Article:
In versions of Wget prior to 1.10 such use of ‘--header’ caused sending of duplicate headers.
Security considerations similar to those with ‘--http-password’ pertain here as well.
The http protocol allows the clients to identify themselves using a
User-Agent header field. This enables distinguishing the
www software, usually for statistical purposes or for tracing of
protocol violations. Wget normally identifies as
‘Wget/version’, version being the current version
number of Wget.
However, some sites have been known to impose the policy of tailoring
the output according to the
While this is not such a bad idea in theory, it has been abused by
servers denying information to clients other than (historically)
Netscape or, more frequently, Microsoft Internet Explorer. This
option allows you to change the
User-Agent line issued by Wget.
Use of this option is discouraged, unless you really know what you are
Specifying empty user agent with ‘--user-agent=""’ instructs Wget
not to send the
User-Agent header in http requests.
key1=value1&key2=value2, with percent-encoding for special characters; the only difference is that one expects its content as a command-line parameter and the other accepts its content from a file. In particular, ‘--post-file’ is not for transmitting files as form attachments: those must appear as
key=valuedata (with appropriate percent-coding) just like everything else. Wget does not currently support
multipart/form-datafor transmitting POST data; only
application/x-www-form-urlencoded. Only one of ‘--post-data’ and ‘--post-file’ should be specified.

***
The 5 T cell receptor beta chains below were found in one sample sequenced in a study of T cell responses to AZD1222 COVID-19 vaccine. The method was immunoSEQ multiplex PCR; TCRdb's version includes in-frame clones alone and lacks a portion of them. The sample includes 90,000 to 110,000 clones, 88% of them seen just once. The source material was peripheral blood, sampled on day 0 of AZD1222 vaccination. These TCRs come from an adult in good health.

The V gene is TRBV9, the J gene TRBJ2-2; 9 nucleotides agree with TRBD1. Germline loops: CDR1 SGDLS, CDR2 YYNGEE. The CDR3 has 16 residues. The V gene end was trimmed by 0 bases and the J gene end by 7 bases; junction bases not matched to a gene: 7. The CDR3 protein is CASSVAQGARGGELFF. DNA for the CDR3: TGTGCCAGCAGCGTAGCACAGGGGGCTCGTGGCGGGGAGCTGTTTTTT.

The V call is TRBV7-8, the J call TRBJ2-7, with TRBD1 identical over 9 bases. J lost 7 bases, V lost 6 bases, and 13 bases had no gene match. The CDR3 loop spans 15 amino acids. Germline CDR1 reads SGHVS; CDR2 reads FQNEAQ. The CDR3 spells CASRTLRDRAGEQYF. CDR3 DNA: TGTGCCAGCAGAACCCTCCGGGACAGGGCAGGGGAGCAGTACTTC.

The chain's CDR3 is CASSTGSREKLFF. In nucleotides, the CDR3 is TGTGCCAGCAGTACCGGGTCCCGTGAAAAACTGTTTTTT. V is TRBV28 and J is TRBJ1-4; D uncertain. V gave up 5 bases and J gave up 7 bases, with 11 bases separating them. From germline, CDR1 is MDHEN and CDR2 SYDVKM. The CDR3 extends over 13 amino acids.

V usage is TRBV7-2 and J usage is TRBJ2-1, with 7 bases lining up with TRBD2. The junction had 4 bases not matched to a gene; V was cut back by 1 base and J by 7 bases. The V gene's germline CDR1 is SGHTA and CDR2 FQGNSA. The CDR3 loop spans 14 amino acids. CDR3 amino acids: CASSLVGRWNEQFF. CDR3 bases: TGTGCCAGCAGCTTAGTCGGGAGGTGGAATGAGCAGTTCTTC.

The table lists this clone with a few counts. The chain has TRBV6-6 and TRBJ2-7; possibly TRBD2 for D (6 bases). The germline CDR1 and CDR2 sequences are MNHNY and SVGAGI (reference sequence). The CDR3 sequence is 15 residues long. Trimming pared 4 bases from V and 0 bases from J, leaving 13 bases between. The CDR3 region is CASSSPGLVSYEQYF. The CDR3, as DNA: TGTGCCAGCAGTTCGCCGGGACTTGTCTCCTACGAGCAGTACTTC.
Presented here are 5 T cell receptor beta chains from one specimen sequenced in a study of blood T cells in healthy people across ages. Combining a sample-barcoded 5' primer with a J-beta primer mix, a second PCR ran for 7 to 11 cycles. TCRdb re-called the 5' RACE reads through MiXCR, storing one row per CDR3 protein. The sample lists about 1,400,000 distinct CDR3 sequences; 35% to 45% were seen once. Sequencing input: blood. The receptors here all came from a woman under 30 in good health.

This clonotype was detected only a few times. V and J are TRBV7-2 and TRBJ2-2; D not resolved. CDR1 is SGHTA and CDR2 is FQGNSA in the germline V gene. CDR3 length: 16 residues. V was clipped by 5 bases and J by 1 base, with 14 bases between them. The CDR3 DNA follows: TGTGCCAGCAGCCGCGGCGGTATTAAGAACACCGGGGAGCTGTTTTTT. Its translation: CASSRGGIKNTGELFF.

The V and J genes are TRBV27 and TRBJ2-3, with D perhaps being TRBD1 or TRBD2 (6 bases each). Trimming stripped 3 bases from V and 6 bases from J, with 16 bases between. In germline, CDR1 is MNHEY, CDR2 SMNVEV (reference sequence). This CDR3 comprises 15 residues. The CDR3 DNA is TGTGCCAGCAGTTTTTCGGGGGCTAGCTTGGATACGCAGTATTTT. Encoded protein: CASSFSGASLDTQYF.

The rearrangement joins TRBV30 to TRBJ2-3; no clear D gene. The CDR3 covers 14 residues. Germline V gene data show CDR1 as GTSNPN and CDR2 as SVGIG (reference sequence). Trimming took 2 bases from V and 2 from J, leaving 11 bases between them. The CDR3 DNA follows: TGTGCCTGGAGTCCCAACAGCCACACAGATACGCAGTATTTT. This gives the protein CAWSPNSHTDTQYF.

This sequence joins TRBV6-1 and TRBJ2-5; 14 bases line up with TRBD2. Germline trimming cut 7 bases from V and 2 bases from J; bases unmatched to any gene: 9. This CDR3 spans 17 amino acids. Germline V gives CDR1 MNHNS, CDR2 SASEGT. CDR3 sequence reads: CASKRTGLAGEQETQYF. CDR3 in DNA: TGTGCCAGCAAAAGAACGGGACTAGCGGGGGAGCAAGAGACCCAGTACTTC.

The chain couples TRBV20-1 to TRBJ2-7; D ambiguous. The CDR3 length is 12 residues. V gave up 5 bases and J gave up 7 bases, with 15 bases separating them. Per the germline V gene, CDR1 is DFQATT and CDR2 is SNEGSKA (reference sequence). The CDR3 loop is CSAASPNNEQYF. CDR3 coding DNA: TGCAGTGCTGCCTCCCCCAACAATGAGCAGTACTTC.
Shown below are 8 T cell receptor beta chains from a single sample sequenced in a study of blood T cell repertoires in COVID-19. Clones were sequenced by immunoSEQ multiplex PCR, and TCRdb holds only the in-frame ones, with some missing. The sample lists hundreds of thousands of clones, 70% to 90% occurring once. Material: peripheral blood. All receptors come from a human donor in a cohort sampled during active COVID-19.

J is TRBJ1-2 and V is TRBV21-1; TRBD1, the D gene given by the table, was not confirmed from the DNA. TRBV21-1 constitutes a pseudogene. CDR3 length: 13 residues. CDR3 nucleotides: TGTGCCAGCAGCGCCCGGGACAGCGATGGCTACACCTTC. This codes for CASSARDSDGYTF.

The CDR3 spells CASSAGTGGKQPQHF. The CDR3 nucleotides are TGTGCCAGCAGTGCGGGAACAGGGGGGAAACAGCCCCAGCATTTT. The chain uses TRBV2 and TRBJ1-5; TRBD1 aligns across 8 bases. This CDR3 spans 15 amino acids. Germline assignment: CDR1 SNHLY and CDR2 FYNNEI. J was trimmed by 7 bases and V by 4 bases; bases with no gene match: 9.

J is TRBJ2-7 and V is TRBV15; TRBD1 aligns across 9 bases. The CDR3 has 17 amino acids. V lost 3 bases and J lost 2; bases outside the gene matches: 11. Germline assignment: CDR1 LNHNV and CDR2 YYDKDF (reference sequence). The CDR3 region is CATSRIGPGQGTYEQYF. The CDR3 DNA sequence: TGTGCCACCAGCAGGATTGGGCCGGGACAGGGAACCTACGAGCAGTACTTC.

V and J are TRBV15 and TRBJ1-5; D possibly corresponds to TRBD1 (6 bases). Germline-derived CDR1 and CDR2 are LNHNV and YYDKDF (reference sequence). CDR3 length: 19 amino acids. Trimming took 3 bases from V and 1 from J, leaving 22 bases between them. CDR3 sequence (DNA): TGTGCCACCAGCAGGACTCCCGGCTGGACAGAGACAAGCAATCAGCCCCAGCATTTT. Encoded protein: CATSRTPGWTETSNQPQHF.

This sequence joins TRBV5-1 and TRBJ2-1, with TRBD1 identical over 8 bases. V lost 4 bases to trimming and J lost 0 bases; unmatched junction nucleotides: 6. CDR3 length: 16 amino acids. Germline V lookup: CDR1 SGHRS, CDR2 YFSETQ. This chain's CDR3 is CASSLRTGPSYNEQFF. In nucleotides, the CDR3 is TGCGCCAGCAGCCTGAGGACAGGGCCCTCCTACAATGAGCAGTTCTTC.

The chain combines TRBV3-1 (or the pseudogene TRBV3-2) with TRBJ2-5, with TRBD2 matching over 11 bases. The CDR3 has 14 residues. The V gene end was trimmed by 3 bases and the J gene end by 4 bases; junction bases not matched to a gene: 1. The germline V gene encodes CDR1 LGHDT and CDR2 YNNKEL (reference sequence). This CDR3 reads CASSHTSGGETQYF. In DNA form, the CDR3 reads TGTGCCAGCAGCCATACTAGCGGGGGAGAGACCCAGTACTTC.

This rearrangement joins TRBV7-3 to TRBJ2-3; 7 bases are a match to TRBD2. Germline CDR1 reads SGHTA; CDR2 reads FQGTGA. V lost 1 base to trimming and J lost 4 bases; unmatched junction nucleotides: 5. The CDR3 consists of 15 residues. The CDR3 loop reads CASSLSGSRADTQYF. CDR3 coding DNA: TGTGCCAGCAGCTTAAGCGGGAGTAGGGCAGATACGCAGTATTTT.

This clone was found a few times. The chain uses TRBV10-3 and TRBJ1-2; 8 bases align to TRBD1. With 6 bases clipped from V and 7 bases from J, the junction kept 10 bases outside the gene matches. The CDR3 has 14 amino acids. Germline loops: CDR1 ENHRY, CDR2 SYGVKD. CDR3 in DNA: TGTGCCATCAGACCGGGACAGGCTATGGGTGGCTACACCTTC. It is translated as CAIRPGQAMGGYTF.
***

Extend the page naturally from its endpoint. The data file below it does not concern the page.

Please be aware that Wget needs to know the size of the POST data in
advance. Therefore the argument to
--post-file must be a regular
file; specifying a FIFO or something like /dev/stdin won't work.
It's not quite clear how to work around this limitation inherent in
HTTP/1.0. Although HTTP/1.1 introduces chunked transfer that
doesn't require knowing the request length in advance, a client can't
use chunked unless it knows it's talking to an HTTP/1.1 server. And it
can't know that until it receives a response, which in turn requires the
request to have been completed – a chicken-and-egg problem.
Note: if Wget is redirected after the POST request is completed, it will not send the POST data to the redirected URL. This is because URLs that process POST often respond with a redirection to a regular page, which does not desire or accept POST. It is not completely clear that this behavior is optimal; if it doesn't work out, it might be changed in the future.
This example shows how to log to a server using POST and then proceed to download the desired pages, presumably only accessible to authorized users:
# Log in to the server. This can be done only once. wget --save-cookies cookies.txt \ --post-data 'user=foo&password=bar' \ http://server.com/auth.php # Now grab the page or pages we care about. wget --load-cookies cookies.txt \ -p http://server.com/interesting/article.php
If the server is using session cookies to track user authentication, the above will not work because ‘--save-cookies’ will not save them (and neither will browsers) and the cookies.txt file will be empty. In that case use ‘--keep-session-cookies’ along with ‘--save-cookies’ to force saving of session cookies.
Content-Dispositionheaders is enabled. This can currently result in extra round-trips to the server for a
HEADrequest, and is known to suffer from a few bugs, which is why it is not currently enabled by default.
This option is useful for some file-downloading CGI programs that use
Content-Disposition headers to describe what the name of a
downloaded file should be.
Use of this option is not recommended, and is intended only to support some few obscure servers, which never send HTTP authentication challenges, but accept unsolicited auth info, say, in addition to form-based authentication.